. Afghanistan’s vast poppy fields are the source of the majority of the world’s heroin, and the country has emerged as a significant meth producer. Both have fueled massive addiction around the country.

Now the uncontested rulers of Afghanistan, the Taliban have set their sights on stamping out the scourge of narcotics addiction, even if by force. The Associated Press reports:

At nightfall, the battle-hardened fighters-turned-policemen scour the capital’s drug-ravaged underworld. Below Kabul’s bustling city bridges, amid piles of garbage and streams of filthy water, hundreds of homeless men addicted to heroin and methamphetamines are rounded up, beaten and forcibly taken to treatment centers. The Associated Press gained rare access to one such raid last week.

The scene provided a window into the new order under Taliban governance: The men — many with mental illness, according to doctors — sat against stone walls with their hands tied. They were told to sober up or face beatings.

Drug users detained during a Taliban raid wait for a medical check in the detoxification ward of the Avicenna Medical Hospital for Drug Treatment in Kabul, Afghanistan, Saturday, Oct. 2, 2021. Now the uncontested rulers of Afghanistan, the Taliban have set their sights on stamping out the scourge of narcotics addiction, even if by force. (AP Photo/Felipe Dana)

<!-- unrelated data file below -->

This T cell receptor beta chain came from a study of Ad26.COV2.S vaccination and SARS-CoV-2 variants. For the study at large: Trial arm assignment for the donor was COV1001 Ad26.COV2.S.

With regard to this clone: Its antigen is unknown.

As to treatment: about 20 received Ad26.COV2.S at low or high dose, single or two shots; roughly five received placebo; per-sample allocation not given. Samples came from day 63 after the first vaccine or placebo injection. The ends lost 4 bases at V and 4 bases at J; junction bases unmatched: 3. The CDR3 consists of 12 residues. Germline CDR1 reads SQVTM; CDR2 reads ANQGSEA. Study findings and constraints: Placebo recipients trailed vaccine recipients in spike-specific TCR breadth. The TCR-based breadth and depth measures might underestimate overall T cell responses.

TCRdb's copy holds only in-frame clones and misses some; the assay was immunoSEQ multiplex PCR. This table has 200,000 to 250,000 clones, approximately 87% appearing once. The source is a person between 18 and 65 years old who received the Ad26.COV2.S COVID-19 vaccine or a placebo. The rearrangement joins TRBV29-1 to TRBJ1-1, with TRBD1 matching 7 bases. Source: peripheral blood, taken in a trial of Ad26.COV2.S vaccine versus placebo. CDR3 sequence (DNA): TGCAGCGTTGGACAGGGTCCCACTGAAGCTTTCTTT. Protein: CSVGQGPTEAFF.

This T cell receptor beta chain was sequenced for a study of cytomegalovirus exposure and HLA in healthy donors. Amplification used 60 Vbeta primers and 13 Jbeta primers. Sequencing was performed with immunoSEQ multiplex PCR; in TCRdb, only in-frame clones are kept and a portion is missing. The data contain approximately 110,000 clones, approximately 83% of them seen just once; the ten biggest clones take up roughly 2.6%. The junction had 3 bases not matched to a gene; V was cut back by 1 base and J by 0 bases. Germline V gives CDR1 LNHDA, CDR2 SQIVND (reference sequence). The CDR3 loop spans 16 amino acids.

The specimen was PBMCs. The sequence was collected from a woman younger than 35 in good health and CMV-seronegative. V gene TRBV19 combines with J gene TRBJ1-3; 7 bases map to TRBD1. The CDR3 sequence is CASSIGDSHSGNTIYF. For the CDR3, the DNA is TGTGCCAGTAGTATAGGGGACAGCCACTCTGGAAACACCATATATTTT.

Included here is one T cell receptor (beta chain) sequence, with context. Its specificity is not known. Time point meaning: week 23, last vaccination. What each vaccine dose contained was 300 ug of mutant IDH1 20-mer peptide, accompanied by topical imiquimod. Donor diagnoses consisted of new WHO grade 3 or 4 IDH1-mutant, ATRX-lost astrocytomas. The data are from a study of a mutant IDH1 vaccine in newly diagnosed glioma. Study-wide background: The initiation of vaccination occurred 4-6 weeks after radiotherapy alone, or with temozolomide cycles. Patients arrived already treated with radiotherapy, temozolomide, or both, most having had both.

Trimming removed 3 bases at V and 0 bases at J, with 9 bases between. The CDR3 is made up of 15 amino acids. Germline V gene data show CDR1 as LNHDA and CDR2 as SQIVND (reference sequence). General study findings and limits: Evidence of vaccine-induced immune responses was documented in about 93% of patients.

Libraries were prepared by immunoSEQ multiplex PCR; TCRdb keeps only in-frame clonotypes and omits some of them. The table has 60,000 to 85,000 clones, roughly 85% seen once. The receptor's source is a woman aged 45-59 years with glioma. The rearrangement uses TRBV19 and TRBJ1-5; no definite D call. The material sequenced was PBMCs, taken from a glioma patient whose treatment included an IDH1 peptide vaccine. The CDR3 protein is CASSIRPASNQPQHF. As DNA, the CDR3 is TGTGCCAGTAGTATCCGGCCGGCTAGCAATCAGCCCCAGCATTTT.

The heavy-handed methods are welcomed by some health workers, who have had no choice but to adapt to Taliban rule. “We are not in a democracy anymore, this is a dictatorship. And the use of force is the only way to treat these people,” said Dr. Fazalrabi Mayar, working in a treatment facility. He was referring specifically to Afghans addicted to heroin and meth.

Soon after the Taliban took power on Aug. 15, the Taliban Health Ministry issued an order to these facilities, underscoring their intention to strictly control the problem of addiction, doctors said.

Bleary-eyed and skeletal, the detained encompass a spectrum of Afghan lives hollowed out by the country’s tumultuous past of war, invasion and hunger. They were poets, soldiers, merchants, farmers. Afghanistan’s vast poppy fields are the source of the majority of the world’s heroin, and the country has emerged as a significant meth producer. Both have fueled massive addiction around the country.

Old or young, poor or once well-off, the Taliban view the addicts the same: A stain on the society they hope to create. Drug use is against their interpretation of Islamic doctrine. Addicts are also stigmatized by the wider, largely conservative Afghan community.

But the Taliban’s war on drugs is complicated as the country faces the prospect of economic collapse and imminent humanitarian catastrophe.

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